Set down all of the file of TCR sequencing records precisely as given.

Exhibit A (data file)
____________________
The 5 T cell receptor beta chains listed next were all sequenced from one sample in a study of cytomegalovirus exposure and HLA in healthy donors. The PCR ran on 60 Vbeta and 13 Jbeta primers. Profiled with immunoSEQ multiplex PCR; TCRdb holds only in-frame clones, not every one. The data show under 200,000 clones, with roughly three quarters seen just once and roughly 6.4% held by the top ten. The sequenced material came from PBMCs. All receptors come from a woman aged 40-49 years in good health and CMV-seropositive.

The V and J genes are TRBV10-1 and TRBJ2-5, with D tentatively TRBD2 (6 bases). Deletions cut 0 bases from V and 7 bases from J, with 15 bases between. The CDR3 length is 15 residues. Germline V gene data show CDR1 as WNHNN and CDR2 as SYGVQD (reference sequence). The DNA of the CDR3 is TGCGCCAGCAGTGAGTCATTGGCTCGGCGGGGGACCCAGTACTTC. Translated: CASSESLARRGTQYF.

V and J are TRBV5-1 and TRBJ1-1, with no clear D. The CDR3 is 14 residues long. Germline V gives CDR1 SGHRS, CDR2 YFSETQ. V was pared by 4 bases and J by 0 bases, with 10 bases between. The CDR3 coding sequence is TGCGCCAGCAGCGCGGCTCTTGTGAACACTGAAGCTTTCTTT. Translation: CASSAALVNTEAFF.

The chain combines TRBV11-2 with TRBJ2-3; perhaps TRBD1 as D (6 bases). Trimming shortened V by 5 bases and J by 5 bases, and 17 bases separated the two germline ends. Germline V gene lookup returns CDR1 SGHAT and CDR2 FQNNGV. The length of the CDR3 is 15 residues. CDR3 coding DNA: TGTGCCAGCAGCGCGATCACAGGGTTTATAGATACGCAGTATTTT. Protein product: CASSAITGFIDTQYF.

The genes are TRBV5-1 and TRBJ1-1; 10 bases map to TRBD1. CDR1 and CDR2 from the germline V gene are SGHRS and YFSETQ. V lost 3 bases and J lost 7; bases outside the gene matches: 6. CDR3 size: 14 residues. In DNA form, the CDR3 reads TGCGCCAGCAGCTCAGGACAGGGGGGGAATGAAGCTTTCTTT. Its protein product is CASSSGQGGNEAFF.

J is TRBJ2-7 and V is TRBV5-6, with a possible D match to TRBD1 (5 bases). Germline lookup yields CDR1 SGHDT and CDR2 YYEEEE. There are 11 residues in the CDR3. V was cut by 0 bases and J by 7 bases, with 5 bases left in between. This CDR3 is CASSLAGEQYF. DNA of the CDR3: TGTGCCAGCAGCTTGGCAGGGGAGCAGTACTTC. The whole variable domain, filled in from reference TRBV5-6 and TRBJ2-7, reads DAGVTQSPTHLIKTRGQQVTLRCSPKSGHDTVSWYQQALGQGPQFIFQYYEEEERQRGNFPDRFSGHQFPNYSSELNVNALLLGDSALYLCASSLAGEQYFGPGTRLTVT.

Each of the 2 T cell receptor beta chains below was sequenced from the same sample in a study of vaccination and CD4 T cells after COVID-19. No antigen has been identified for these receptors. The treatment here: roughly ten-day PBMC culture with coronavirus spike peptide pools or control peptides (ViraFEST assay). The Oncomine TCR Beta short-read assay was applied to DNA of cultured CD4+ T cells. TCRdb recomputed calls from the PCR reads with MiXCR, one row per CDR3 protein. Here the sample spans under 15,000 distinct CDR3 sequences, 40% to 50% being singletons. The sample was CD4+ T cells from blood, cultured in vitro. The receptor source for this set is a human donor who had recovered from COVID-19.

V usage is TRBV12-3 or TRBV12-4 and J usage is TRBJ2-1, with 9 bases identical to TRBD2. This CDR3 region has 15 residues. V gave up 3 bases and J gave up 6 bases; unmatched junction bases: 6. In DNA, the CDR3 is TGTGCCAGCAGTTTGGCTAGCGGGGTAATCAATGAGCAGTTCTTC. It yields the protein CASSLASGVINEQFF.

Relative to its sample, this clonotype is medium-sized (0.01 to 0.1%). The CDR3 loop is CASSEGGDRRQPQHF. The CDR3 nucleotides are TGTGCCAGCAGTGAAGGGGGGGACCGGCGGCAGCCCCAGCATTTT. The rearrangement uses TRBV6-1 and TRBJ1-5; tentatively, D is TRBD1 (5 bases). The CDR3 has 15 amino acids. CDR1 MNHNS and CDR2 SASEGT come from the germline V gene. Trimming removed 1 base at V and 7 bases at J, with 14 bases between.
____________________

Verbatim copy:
The 5 T cell receptor beta chains listed next were all sequenced from one sample in a study of cytomegalovirus exposure and HLA in healthy donors. The PCR ran on 60 Vbeta and 13 Jbeta primers. Profiled with immunoSEQ multiplex PCR; TCRdb holds only in-frame clones, not every one. The data show under 200,000 clones, with roughly three quarters seen just once and roughly 6.4% held by the top ten. The sequenced material came from PBMCs. All receptors come from a woman aged 40-49 years in good health and CMV-seropositive.

The V and J genes are TRBV10-1 and TRBJ2-5, with D tentatively TRBD2 (6 bases). Deletions cut 0 bases from V and 7 bases from J, with 15 bases between. The CDR3 length is 15 residues. Germline V gene data show CDR1 as WNHNN and CDR2 as SYGVQD (reference sequence). The DNA of the CDR3 is TGCGCCAGCAGTGAGTCATTGGCTCGGCGGGGGACCCAGTACTTC. Translated: CASSESLARRGTQYF.

V and J are TRBV5-1 and TRBJ1-1, with no clear D. The CDR3 is 14 residues long. Germline V gives CDR1 SGHRS, CDR2 YFSETQ. V was pared by 4 bases and J by 0 bases, with 10 bases between. The CDR3 coding sequence is TGCGCCAGCAGCGCGGCTCTTGTGAACACTGAAGCTTTCTTT. Translation: CASSAALVNTEAFF.

The chain combines TRBV11-2 with TRBJ2-3; perhaps TRBD1 as D (6 bases). Trimming shortened V by 5 bases and J by 5 bases, and 17 bases separated the two germline ends. Germline V gene lookup returns CDR1 SGHAT and CDR2 FQNNGV. The length of the CDR3 is 15 residues. CDR3 coding DNA: TGTGCCAGCAGCGCGATCACAGGGTTTATAGATACGCAGTATTTT. Protein product: CASSAITGFIDTQYF.

The genes are TRBV5-1 and TRBJ1-1; 10 bases map to TRBD1. CDR1 and CDR2 from the germline V gene are SGHRS and YFSETQ. V lost 3 bases and J lost 7; bases outside the gene matches: 6. CDR3 size: 14 residues. In DNA form, the CDR3 reads TGCGCCAGCAGCTCAGGACAGGGGGGGAATGAAGCTTTCTTT. Its protein product is CASSSGQGGNEAFF.

J is TRBJ2-7 and V is TRBV5-6, with a possible D match to TRBD1 (5 bases). Germline lookup yields CDR1 SGHDT and CDR2 YYEEEE. There are 11 residues in the CDR3. V was cut by 0 bases and J by 7 bases, with 5 bases left in between. This CDR3 is CASSLAGEQYF. DNA of the CDR3: TGTGCCAGCAGCTTGGCAGGGGAGCAGTACTTC. The whole variable domain, filled in from reference TRBV5-6 and TRBJ2-7, reads DAGVTQSPTHLIKTRGQQVTLRCSPKSGHDTVSWYQQALGQGPQFIFQYYEEEERQRGNFPDRFSGHQFPNYSSELNVNALLLGDSALYLCASSLAGEQYFGPGTRLTVT.

Each of the 2 T cell receptor beta chains below was sequenced from the same sample in a study of vaccination and CD4 T cells after COVID-19. No antigen has been identified for these receptors. The treatment here: roughly ten-day PBMC culture with coronavirus spike peptide pools or control peptides (ViraFEST assay). The Oncomine TCR Beta short-read assay was applied to DNA of cultured CD4+ T cells. TCRdb recomputed calls from the PCR reads with MiXCR, one row per CDR3 protein. Here the sample spans under 15,000 distinct CDR3 sequences, 40% to 50% being singletons. The sample was CD4+ T cells from blood, cultured in vitro. The receptor source for this set is a human donor who had recovered from COVID-19.

V usage is TRBV12-3 or TRBV12-4 and J usage is TRBJ2-1, with 9 bases identical to TRBD2. This CDR3 region has 15 residues. V gave up 3 bases and J gave up 6 bases; unmatched junction bases: 6. In DNA, the CDR3 is TGTGCCAGCAGTTTGGCTAGCGGGGTAATCAATGAGCAGTTCTTC. It yields the protein CASSLASGVINEQFF.

Relative to its sample, this clonotype is medium-sized (0.01 to 0.1%). The CDR3 loop is CASSEGGDRRQPQHF. The CDR3 nucleotides are TGTGCCAGCAGTGAAGGGGGGGACCGGCGGCAGCCCCAGCATTTT. The rearrangement uses TRBV6-1 and TRBJ1-5; tentatively, D is TRBD1 (5 bases). The CDR3 has 15 amino acids. CDR1 MNHNS and CDR2 SASEGT come from the germline V gene. Trimming removed 1 base at V and 7 bases at J, with 14 bases between.